No matter what your calling is, if it’s music, or film, or frying food at a restaurant, figure out a way to communicate through your job. Make the work speak for you, and not the other way around. Be the best damn fry cook the music industry has ever seen.
Stay focused and stay humble. There are a TON of outlets for musicians to get out there. If you are trying to make it rich and live like a rockstar, then this is not the right business for you. It’s a poor-man’s industry. You got to pay your dues before you sing the blues.
Q: Recording is a tedious process and every project is its own organism. What were some of the more imposing obstacles when recording Summer Blood and what will you do differently, if anything, next time around?
Summer Blood was an arduous and amazing process. The only thing I would change is work schedules. Every member of Castle Pines works full-time apart from the band. So this balancing act of figuring out the right times to make a weekend out of a recording session was tedious and very mundane at times. It was hard. Luckily, we had an amazing sound engineer and producer who worked diligently and laboriously for us. Matt Faulkner – if it weren’t for that saint of a man and his hard work, we probably wouldn’t be doing this interview right now.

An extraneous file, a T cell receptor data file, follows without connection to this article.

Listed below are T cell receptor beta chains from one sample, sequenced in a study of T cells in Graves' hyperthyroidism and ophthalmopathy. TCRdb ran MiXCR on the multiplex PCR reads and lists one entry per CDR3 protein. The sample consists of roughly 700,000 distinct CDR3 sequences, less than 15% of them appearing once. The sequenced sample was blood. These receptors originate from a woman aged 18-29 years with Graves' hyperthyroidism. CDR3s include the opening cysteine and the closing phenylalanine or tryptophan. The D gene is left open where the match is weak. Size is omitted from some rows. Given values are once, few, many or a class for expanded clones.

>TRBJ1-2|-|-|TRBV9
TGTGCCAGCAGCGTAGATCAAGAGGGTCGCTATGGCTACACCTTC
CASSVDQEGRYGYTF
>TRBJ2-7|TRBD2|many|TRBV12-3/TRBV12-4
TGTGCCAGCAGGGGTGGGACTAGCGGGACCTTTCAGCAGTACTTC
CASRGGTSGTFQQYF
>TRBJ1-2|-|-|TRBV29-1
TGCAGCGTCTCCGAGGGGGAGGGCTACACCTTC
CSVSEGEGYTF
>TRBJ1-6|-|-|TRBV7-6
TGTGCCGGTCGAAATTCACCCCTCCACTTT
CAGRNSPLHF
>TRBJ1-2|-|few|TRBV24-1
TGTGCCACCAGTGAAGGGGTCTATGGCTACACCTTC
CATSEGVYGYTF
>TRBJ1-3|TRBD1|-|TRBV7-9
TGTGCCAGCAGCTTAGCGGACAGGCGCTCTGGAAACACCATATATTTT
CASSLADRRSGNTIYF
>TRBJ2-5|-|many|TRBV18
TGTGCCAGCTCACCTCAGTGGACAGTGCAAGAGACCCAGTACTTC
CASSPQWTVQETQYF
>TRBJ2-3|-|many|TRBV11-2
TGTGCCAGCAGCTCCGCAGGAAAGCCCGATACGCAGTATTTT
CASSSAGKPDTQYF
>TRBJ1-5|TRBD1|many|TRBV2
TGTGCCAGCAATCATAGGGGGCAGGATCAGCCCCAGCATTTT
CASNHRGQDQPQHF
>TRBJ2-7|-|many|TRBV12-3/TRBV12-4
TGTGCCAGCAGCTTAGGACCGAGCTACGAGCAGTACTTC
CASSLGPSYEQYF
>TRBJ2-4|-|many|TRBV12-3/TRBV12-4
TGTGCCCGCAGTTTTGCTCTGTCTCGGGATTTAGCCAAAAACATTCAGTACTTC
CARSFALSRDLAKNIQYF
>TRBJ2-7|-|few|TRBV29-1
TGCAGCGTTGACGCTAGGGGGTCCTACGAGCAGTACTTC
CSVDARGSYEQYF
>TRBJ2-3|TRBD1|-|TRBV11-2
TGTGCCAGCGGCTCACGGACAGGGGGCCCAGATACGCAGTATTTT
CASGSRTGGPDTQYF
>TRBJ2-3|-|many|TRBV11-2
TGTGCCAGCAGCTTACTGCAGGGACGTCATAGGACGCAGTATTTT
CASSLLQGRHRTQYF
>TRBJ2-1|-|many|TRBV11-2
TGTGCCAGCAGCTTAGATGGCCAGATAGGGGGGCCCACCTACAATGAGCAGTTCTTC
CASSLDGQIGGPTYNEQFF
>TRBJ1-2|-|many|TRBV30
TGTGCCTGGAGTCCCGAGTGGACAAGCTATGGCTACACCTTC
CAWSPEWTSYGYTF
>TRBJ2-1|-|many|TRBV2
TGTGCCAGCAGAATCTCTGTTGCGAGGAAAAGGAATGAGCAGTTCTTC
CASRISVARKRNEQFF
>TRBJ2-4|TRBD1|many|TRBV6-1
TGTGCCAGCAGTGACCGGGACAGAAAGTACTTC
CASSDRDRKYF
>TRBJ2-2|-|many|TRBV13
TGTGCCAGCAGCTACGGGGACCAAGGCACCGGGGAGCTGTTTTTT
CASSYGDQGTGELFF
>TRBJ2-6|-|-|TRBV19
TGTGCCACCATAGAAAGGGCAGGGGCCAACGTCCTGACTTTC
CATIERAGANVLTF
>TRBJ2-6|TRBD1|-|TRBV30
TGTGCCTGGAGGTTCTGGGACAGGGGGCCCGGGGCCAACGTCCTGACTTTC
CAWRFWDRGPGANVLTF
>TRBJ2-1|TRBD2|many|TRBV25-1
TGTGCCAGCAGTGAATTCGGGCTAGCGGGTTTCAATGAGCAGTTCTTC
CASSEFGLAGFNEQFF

Any album we do from now on is gonna be done like this: Wham. Bam. Thank you, ma’am.
Q: Let’s pretend that you could go back in time and give six words of advice to the 16-year-old Leandro about life, music and love. How does that message read?
If I told the 16-year-old me a quarter of the shit I have been through in the last 10 years, he’d probably develop severe depression and never leave his room.
I would tell that little guy to be patient, be happy no matter what, and to not take shit from people just to make them happy.
And then I would tell him to get voice lessons and to practice his scales. And then I would tell him to hang on tight.
Castle Pines’ music is available at http://castlepinesmusic.com/.